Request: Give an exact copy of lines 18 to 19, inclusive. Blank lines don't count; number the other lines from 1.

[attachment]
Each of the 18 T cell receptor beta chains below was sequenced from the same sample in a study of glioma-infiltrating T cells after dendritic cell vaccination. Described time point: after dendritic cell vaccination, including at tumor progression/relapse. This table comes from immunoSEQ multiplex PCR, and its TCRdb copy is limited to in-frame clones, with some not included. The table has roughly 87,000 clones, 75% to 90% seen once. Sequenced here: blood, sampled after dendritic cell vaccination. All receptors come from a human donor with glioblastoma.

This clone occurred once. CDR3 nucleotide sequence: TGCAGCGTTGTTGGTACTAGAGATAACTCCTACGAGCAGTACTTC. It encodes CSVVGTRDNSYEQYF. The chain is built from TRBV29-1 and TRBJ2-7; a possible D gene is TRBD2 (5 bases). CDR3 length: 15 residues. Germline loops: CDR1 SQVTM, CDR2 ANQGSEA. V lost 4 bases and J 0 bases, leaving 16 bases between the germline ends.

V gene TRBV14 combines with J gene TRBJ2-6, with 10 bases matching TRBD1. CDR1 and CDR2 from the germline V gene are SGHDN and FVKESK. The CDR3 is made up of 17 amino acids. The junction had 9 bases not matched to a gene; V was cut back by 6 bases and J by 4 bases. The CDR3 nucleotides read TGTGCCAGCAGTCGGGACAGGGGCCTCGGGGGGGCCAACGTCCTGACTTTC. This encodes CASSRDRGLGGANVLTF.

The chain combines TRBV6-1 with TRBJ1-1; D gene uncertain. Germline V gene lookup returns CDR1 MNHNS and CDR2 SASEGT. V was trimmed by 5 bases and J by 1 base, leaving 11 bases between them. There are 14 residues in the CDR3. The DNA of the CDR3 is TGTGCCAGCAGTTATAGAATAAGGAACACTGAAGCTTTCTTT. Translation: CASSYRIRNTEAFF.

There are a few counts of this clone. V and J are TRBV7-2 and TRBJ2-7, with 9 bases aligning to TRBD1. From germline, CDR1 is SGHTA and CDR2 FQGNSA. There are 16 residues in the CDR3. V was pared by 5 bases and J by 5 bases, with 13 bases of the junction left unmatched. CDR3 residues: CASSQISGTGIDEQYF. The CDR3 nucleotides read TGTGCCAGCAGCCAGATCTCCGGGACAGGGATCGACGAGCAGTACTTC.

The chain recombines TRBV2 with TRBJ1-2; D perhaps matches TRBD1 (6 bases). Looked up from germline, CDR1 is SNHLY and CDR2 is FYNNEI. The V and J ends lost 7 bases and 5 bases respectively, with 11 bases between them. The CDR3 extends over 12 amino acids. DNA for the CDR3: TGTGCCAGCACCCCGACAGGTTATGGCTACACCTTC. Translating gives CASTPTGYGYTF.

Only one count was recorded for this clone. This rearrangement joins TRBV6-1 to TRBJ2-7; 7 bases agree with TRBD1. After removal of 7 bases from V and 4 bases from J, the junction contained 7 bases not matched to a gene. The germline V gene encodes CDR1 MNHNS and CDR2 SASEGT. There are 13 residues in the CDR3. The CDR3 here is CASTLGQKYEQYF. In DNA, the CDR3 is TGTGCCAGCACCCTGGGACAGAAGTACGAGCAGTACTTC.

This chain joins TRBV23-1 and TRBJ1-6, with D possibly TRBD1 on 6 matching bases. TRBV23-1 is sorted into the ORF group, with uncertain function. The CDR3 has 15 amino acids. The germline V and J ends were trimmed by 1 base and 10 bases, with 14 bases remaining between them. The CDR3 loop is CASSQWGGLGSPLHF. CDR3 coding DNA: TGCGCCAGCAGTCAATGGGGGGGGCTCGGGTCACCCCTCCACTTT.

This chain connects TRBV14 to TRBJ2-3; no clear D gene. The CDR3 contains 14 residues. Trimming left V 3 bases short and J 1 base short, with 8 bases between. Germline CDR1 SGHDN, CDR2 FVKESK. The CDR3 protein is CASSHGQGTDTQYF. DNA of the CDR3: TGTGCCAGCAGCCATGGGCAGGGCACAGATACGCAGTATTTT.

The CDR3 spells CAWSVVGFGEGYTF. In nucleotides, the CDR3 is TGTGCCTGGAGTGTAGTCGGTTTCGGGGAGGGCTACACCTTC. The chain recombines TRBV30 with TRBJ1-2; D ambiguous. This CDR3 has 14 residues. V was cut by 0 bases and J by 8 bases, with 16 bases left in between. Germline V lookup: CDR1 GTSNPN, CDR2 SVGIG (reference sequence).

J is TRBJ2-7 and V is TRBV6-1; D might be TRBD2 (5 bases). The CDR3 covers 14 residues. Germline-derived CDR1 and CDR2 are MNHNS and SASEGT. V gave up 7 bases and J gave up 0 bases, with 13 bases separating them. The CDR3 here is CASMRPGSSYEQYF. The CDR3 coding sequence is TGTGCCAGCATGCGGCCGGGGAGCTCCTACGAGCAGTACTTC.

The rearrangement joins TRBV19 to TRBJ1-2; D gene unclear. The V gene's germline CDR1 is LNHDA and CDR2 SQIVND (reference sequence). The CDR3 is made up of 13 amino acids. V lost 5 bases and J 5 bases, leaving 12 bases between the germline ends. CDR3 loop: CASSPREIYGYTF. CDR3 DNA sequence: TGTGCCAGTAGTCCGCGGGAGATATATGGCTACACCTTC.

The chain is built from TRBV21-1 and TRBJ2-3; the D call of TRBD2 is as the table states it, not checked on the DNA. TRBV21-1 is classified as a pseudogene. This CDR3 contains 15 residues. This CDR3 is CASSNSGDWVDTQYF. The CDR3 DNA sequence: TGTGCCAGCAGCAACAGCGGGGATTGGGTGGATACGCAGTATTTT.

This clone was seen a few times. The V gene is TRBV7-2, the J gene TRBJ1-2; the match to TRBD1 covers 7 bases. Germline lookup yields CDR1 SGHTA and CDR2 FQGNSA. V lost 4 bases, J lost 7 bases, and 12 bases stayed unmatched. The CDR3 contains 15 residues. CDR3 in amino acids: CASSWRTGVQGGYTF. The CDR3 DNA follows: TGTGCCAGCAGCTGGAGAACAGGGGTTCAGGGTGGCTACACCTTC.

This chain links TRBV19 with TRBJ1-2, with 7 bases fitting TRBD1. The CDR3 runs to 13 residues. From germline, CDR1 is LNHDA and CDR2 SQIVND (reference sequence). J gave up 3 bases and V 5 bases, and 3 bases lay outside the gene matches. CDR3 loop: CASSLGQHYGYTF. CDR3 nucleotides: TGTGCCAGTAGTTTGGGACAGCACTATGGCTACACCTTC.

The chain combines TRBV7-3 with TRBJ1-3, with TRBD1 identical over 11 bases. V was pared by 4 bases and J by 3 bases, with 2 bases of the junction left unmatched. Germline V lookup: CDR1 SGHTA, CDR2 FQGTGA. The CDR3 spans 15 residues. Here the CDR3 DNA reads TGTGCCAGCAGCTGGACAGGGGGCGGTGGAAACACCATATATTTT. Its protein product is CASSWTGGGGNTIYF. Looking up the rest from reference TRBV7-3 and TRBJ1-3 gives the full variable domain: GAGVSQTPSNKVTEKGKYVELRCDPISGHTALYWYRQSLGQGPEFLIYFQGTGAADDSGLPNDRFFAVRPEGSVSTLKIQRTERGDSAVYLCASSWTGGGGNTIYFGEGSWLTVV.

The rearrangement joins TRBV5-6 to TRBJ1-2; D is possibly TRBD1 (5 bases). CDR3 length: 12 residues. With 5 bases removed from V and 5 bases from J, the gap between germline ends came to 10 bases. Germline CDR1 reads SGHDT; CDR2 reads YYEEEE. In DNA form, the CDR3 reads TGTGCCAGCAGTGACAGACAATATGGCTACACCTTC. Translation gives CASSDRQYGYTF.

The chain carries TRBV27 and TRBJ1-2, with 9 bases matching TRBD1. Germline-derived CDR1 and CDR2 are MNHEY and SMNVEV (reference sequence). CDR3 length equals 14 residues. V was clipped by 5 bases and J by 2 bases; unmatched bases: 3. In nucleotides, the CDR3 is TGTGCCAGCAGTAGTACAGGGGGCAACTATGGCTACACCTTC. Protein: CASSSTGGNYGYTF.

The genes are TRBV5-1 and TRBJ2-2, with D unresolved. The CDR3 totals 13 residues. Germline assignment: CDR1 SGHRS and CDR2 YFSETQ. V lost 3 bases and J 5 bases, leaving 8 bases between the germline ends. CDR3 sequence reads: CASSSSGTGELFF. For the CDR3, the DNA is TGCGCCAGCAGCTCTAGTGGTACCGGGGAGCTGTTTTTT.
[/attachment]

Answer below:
The chain carries TRBV27 and TRBJ1-2, with 9 bases matching TRBD1. Germline-derived CDR1 and CDR2 are MNHEY and SMNVEV (reference sequence). CDR3 length equals 14 residues. V was clipped by 5 bases and J by 2 bases; unmatched bases: 3. In nucleotides, the CDR3 is TGTGCCAGCAGTAGTACAGGGGGCAACTATGGCTACACCTTC. Protein: CASSSTGGNYGYTF.

The genes are TRBV5-1 and TRBJ2-2, with D unresolved. The CDR3 totals 13 residues. Germline assignment: CDR1 SGHRS and CDR2 YFSETQ. V lost 3 bases and J 5 bases, leaving 8 bases between the germline ends. CDR3 sequence reads: CASSSSGTGELFF. For the CDR3, the DNA is TGCGCCAGCAGCTCTAGTGGTACCGGGGAGCTGTTTTTT.